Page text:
The buyer of a property also has certain obligations, such as the pre-inspection obligation and timely fulfillment of the obligation to notify defects (reklamaatiovelvollisuus). The binding pre-inspection obligation for the buyer means that the buyer cannot invoke a defect that could have been detected before the conclusion of the purchase agreement. This obligation applies to the buyer even if the inspection is not carried out. Key documents concerning the property that are relevant for the buyer include at least the property manager's certificate (isännöitsijäntodistus) and the maintenance needs report (kunnossapitotarveselvitys), which should be reviewed before making the purchasing decision. In general, the provided information can be trusted, as the buyer is not obligated to verify the accuracy of the information provided by the seller about the property without a specific reason.

If the buyer discovers a defect in the property after the purchase has been made, it is their obligation to make a timely complaint to the seller. If the buyer does not notify the seller of the defect and their related claims within a reasonable time from the discovery of the defect or when it should have been discovered, they will lose their right to invoke the defect. In legal practice, a reasonable time for making a complaint has often been considered to be around three months, but depending on the specific circumstances of the case, a complaint period of up to eight months has been deemed reasonable. In any case, it is advisable to report the defect as soon as it is discovered. The essential element is that the complaint includes information about the defect and the claims. If the claim is for a specific amount of money, at least an estimate of the required amount should be provided. As the matter is being investigated, the claims can then be specified further. However, it should be noted that if new defects are discovered during the investigation, a similar complaint must be made regarding those new defects as well.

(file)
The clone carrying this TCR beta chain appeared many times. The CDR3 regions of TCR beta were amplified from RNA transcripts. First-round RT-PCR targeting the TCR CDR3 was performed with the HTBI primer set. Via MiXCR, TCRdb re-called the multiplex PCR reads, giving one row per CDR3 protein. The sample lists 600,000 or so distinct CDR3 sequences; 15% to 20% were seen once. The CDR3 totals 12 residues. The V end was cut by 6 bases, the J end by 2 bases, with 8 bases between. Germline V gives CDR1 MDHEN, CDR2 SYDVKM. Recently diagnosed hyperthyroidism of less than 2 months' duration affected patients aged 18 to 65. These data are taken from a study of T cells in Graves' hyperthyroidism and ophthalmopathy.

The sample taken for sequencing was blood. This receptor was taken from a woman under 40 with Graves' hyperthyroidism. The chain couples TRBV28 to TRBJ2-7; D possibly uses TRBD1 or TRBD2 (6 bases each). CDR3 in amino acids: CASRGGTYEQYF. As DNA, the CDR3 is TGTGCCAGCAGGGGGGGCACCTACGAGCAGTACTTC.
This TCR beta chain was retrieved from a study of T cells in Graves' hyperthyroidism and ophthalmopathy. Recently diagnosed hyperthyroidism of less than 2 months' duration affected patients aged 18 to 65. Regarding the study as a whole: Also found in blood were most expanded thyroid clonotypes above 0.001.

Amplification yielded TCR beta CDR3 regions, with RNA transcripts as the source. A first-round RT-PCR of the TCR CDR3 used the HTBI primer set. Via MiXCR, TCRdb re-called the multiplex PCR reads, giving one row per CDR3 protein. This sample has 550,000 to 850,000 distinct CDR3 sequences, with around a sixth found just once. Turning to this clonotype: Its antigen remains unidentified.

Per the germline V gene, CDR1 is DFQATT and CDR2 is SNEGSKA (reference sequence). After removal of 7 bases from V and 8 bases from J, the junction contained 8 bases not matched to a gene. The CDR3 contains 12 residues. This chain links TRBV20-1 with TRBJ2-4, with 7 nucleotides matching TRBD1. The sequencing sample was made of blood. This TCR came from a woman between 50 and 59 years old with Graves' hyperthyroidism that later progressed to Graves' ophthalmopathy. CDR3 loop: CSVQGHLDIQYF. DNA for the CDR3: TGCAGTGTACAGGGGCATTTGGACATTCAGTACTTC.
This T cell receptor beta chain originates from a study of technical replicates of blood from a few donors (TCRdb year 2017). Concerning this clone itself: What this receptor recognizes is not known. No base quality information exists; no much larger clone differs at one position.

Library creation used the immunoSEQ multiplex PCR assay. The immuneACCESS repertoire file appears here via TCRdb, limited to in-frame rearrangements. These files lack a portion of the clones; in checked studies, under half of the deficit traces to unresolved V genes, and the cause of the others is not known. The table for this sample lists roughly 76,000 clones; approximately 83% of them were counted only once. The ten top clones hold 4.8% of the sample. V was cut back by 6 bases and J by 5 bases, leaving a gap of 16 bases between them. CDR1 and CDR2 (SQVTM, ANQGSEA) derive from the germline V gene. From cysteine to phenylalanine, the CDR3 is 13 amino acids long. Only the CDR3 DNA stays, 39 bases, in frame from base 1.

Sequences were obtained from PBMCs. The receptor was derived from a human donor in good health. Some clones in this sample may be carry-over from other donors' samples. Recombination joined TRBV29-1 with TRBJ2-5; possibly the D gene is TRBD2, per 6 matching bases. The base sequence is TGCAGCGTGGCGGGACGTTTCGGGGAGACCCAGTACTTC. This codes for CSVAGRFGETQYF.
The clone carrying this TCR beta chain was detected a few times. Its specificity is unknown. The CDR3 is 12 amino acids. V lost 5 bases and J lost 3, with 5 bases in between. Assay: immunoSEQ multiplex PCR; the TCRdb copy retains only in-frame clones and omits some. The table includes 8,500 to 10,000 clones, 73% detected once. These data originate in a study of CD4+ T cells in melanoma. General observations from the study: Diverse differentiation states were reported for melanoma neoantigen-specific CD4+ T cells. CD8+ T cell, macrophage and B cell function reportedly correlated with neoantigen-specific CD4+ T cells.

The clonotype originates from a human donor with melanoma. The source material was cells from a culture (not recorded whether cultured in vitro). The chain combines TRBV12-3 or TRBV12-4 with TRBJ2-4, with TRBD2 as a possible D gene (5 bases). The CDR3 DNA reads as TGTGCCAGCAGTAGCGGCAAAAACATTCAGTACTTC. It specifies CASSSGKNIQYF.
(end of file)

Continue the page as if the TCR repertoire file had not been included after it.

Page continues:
The most common consequence of a defect is a price reduction, which adjusts the purchase price of the property to a level that would correspond to the price of a defective property. When determining the amount of the price reduction, any potential increase in the value and improvement of the property achieved through repairs is also taken into account. However, the amount of the price reduction is rarely directly equivalent to the cost of repairs. When evaluating the reduction in price, repairs that are the responsibility of the housing company are not considered.